There are no words and no amount of pictures to capture how Flywheel, in a matter of 10+ years, changed my life. Thank you Ruth, David and Jay for scooping me up after being “exited” from Soul Cycle on 11/17/09. Over the next few months, what an honor it was to literally build Flywheel from the ground up. Legitimate home-grown with blood, sweat and tears — we were a family and everyone who came through our doors starting in February could sense that. Everyone we hired had to “feel flywheel.” I, personally, had the privilege of leading our expansion into markets like Atlanta, Charlotte, Seattle, DC, Boston, Chicago, Dallas, etc — I was able to hand pick instructors and build our family, one employee at a time. Naturally, our team of amazing instructors brought along the hard-working, dedicated riders and pulsers that turned our little home-grown business into the FlyFam we all know and love to this day. From instructors to clients to studio coordinators to the facilities team — people that came to Flywheel CARED. We wanted to work hard. We wanted to go the extra mile. We wanted community. We were authentic and we wanted to be better. It’s no coincidence I’ve met the most amazing people, including my fiancé @karaliotta (the literal face of Fly 💙) and I hold dear the thousands of rides and classes we shared. With its’ official closing, I’m taking all the memories (good and bad!), lessons, friends, bad playlists, noise complaints, vocal issues and amazing clients and friends into the next chapter. Thank you Flywheel for everything. 💙🙏🏼 📸 circa summer 2010 Bridgehampton, NY @sarabethturner
—Dr. Rachele Pojednic (@rachelepojednic) September 14, 2020
At the time of writing, Flywheel Sports has not shared an announcement regarding studio closures on its official social-media pages.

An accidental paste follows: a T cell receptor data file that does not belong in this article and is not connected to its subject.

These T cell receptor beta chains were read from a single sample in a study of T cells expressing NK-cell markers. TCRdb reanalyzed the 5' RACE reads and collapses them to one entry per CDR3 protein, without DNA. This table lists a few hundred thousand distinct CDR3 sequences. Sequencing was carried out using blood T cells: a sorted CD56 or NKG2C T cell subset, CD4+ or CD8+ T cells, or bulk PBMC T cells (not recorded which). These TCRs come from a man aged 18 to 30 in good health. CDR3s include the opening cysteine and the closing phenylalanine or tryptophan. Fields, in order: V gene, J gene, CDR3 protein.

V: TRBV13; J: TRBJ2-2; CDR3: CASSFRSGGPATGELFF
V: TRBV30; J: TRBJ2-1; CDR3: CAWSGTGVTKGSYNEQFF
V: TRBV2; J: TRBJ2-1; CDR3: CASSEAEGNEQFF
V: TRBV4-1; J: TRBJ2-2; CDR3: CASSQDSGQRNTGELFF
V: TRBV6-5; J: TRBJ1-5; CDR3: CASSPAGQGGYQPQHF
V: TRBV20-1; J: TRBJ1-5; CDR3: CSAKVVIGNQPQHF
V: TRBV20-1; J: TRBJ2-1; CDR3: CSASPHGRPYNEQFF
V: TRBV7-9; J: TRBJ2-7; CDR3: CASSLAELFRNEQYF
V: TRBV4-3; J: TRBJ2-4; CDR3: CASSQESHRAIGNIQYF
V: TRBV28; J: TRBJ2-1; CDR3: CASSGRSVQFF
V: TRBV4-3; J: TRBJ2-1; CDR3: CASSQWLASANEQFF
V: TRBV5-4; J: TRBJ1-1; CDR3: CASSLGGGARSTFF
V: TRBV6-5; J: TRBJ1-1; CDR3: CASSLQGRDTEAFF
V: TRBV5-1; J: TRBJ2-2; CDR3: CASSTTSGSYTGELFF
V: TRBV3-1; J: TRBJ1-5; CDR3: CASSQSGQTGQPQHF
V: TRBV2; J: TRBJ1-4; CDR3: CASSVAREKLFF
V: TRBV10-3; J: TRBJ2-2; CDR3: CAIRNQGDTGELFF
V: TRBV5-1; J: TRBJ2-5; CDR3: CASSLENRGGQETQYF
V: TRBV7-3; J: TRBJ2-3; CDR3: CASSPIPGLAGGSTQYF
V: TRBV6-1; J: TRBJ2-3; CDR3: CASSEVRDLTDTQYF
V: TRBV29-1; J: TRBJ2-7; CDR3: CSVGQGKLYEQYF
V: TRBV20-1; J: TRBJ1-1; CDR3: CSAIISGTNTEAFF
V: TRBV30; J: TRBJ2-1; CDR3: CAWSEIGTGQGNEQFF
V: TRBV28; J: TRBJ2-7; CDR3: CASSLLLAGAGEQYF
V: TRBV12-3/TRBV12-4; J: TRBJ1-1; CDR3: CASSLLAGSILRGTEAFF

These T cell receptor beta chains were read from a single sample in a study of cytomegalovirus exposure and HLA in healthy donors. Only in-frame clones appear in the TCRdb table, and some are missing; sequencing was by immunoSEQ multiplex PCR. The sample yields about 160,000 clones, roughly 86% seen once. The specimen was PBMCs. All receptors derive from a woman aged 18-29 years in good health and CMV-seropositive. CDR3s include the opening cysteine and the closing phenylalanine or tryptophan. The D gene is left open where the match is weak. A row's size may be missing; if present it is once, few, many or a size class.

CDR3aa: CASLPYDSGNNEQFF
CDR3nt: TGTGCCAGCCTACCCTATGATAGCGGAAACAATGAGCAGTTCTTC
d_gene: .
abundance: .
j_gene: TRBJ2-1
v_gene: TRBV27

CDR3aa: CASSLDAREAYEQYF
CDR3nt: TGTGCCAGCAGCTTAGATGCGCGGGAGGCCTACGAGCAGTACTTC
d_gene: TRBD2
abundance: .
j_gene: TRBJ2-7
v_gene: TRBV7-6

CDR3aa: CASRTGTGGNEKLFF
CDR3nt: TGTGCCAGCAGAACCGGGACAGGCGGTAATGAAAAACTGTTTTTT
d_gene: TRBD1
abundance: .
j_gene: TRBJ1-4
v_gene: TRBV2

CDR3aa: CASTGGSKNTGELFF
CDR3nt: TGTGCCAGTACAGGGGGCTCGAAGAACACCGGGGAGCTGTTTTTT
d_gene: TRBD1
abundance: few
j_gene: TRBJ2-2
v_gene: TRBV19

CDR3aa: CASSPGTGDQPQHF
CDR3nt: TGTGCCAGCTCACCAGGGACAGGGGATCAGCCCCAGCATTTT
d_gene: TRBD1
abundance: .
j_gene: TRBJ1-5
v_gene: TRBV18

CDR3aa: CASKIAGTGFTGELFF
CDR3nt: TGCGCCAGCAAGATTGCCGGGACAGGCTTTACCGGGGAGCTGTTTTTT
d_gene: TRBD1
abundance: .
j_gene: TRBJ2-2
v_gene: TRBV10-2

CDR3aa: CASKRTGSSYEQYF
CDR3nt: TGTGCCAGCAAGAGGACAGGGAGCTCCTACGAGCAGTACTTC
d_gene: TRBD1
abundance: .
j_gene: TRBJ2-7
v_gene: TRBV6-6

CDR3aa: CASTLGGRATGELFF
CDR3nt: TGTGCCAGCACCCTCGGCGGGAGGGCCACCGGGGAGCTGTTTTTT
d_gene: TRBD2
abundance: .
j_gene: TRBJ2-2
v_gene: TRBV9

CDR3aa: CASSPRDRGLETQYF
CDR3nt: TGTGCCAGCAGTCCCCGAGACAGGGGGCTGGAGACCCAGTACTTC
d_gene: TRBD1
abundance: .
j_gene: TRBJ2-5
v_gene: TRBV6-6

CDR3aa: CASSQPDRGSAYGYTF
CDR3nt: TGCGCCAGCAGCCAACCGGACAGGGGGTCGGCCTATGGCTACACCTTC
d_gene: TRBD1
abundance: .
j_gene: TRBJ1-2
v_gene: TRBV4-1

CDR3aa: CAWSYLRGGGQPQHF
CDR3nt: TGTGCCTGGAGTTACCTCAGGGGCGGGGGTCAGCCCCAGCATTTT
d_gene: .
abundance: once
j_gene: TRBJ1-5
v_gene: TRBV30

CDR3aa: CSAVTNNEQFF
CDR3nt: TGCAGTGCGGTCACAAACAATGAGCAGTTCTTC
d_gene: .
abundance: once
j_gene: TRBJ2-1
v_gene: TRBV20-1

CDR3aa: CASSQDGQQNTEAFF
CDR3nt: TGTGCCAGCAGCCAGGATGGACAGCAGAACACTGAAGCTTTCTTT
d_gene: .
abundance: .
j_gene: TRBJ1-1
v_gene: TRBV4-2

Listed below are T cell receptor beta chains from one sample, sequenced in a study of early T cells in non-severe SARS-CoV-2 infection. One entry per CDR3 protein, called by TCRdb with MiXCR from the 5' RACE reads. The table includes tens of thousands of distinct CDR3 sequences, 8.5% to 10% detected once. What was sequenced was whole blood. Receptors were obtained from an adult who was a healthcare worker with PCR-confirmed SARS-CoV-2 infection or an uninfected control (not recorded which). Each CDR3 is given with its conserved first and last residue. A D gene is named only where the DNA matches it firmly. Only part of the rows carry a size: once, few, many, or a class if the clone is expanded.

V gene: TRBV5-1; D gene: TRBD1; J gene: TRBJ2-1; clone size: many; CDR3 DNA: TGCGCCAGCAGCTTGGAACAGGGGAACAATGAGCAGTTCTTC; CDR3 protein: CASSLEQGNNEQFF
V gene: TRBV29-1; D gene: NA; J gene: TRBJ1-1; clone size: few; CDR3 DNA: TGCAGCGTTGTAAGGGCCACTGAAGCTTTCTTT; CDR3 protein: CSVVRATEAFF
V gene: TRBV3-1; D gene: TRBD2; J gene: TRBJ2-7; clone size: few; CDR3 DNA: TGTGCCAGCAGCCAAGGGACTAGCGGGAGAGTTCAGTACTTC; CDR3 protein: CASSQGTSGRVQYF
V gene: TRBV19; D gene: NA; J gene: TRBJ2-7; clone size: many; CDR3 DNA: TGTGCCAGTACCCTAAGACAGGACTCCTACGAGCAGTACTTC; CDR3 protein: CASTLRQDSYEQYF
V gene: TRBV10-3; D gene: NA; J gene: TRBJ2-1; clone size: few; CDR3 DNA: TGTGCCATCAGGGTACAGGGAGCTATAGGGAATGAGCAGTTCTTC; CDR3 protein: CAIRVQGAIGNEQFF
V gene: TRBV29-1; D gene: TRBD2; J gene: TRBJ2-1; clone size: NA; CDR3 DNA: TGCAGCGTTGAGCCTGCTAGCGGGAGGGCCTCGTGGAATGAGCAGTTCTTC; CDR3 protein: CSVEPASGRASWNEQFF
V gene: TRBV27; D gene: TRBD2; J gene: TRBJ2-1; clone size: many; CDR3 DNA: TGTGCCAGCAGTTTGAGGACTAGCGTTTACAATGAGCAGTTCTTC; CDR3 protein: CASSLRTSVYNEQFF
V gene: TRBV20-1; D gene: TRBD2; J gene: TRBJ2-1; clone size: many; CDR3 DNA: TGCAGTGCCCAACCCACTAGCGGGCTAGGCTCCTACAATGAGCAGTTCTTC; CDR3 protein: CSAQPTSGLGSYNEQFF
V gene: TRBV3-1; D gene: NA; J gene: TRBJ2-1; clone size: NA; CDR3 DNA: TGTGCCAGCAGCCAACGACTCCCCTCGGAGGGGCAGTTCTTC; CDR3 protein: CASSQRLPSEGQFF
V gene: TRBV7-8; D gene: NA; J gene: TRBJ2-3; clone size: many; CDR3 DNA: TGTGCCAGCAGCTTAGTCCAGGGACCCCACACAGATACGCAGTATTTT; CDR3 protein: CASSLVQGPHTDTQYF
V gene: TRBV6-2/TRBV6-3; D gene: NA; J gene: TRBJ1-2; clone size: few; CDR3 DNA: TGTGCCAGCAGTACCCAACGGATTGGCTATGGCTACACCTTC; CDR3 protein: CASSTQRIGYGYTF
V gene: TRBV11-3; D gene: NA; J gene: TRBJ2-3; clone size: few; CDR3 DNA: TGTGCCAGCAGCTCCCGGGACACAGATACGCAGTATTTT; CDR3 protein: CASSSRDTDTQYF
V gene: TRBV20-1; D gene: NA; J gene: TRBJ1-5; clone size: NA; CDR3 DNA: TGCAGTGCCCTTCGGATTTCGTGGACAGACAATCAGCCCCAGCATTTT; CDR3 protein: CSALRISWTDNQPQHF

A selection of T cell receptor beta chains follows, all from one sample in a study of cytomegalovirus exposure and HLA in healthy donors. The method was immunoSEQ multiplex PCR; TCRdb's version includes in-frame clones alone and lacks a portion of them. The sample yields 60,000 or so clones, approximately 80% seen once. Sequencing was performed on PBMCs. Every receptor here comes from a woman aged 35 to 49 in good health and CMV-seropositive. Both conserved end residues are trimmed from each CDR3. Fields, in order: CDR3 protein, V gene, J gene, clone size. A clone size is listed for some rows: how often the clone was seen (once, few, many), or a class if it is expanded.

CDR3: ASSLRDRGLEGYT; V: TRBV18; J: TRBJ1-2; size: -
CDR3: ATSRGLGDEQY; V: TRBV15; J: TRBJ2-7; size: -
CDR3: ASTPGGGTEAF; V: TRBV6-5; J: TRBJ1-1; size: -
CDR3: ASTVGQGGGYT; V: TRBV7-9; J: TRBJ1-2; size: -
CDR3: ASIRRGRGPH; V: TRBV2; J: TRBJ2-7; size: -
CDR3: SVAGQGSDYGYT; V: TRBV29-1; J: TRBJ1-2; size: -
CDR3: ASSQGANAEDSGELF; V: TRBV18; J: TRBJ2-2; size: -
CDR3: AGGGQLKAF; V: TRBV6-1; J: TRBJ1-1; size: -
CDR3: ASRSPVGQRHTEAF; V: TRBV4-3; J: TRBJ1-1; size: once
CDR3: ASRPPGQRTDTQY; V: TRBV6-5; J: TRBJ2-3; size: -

However, some apparent Flywheel Sports class attendees have written on Twitter that their studio locations are closing.
—Jill Riley (@jriley94) September 14, 2020
—Vivek Ramgopal (@VivekRamgopal) September 14, 2020
—Amanda Brooks (@BrooksAD) September 13, 2020
And on Sunday, a Flywheel Sports location in New York City’s Williamsburg, Brooklyn, neighborhood shared an Instagram post thanking its attendees for “the last three wonderful years.”
“Every rider, instructor, manager, and studio coordinator played an important role in making our studio home. We will miss your smiles, your PR’s, your running in last minute (thanks L train) and all the fun memories you have given us since we opened in April 2017,” the post read.
The Instagram account for the Flywheel Sports location in Williamsburg also updated its account’s bio description to say “2017 – 2020.”
In August 2019, Flywheel Sports closed 11 of its locations due to mounting competition with at-home cycling products, such as the Peloton bike.
“We decided to take a look at our national footprint and close studios that were under-performing,” a Flywheel spokesperson previously told Bloomberg of its 2019 studio closures.
Flywheel Sports was launched in 2010 by cofounders Jay Galluzzo, David Seldin, and Ruth Zukerman, who also co-founded the competitor studio chain SoulCycle.